Anakana Schofield – Award Winning Author of Bina, Martin John and Malarky

December 4, 2009

A dip in the temperature has sharpened the old mental faculty. The various weather events, as previously detailed in this unrolling blatheration, thrill me in their individual ways. I think my weather intrigue springs from being part of the Sealink Ferry generation. The wind in Mayo has it’s own patois. But the most informative snippet I ever heard about the weather came not from a scientist or a web based reading but from an Icelandic postwoman who I followed on her route in Reykjavik I think it was in 94 as research for a story I was trying to cultivate.

I recall her explaining to me that everybody thinks the weather is all kinds of things and usually terrible, but if you are out in it, she explained it’s really not bad at all. I think she was galloping along with a big bag at the time, me at her heels, eyes a-opened, listening intently for something, and probably not expecting to hear that. In my imagination I had concocted the world of Icelandic post women as something far beyond what the reality entailed.

Back in the sorting office, we gathered with the other women for their coffee break around flasks and during the chatter (quite a bit of why on earth are you interested in the post office) the conversation turned to music. We talked briefly of music incl Bjork (she’s very special) and I think we talked about low pay and much more. It was the weather reflection that stayed with me for I found that once I was indeed out in the weather and actually in it, paying attention to it, it was precisely as she’d described.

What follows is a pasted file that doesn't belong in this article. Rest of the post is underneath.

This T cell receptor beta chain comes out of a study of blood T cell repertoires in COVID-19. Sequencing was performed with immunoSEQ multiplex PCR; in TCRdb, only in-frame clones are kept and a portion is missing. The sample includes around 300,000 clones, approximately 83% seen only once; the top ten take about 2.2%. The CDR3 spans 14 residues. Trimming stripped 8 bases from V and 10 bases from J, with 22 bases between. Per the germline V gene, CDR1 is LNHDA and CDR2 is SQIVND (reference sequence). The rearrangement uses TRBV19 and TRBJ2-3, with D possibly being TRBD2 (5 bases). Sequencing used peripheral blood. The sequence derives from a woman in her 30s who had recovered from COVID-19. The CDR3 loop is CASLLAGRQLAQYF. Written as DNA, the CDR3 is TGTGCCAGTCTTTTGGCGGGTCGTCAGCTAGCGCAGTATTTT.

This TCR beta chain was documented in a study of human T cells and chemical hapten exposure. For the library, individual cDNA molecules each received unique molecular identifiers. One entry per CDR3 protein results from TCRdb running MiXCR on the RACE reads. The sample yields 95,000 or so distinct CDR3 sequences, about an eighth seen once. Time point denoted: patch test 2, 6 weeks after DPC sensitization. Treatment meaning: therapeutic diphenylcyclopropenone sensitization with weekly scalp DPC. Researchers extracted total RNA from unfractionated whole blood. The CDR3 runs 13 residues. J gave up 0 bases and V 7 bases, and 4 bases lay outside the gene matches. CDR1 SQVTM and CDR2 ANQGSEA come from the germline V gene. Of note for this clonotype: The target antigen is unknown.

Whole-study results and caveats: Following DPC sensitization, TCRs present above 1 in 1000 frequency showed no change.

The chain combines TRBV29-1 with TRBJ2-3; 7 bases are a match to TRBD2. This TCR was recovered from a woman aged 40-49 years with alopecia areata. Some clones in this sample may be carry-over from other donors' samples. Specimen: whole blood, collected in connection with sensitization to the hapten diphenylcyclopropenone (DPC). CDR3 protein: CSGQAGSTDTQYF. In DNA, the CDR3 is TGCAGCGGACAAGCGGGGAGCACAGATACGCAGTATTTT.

When I am looking at the weather I can find it vexing, but by getting underneath it, I have a whole other relationship with it. And that relationship includes moments of oppression, of marvel, wonder, despair and what if? I established this relationship in a country where it can be every season within fifteen minutes.

July 30, 2007

Arthur Ransome travel article

Here’s a link to a travel article I (and the Puffin, who provided stellar guide to Ransome’s characters) wrote about Arthur Ransome and the locations in his novels. (Swallows and Amazons etc). Avast!


May 29, 2007

Climbing on a bad hip and chocolate

Here’s a link to a travel article published in Sat’s Globe and Mail I wrote about climbing Croagh Patrick with the Puffin and granny/sister gang. For at least 15 minutes after the descending I considered acquiring an appetite for clambering and wandering about the place, but it appears to have diminished in favour of learning the Japanese abacus.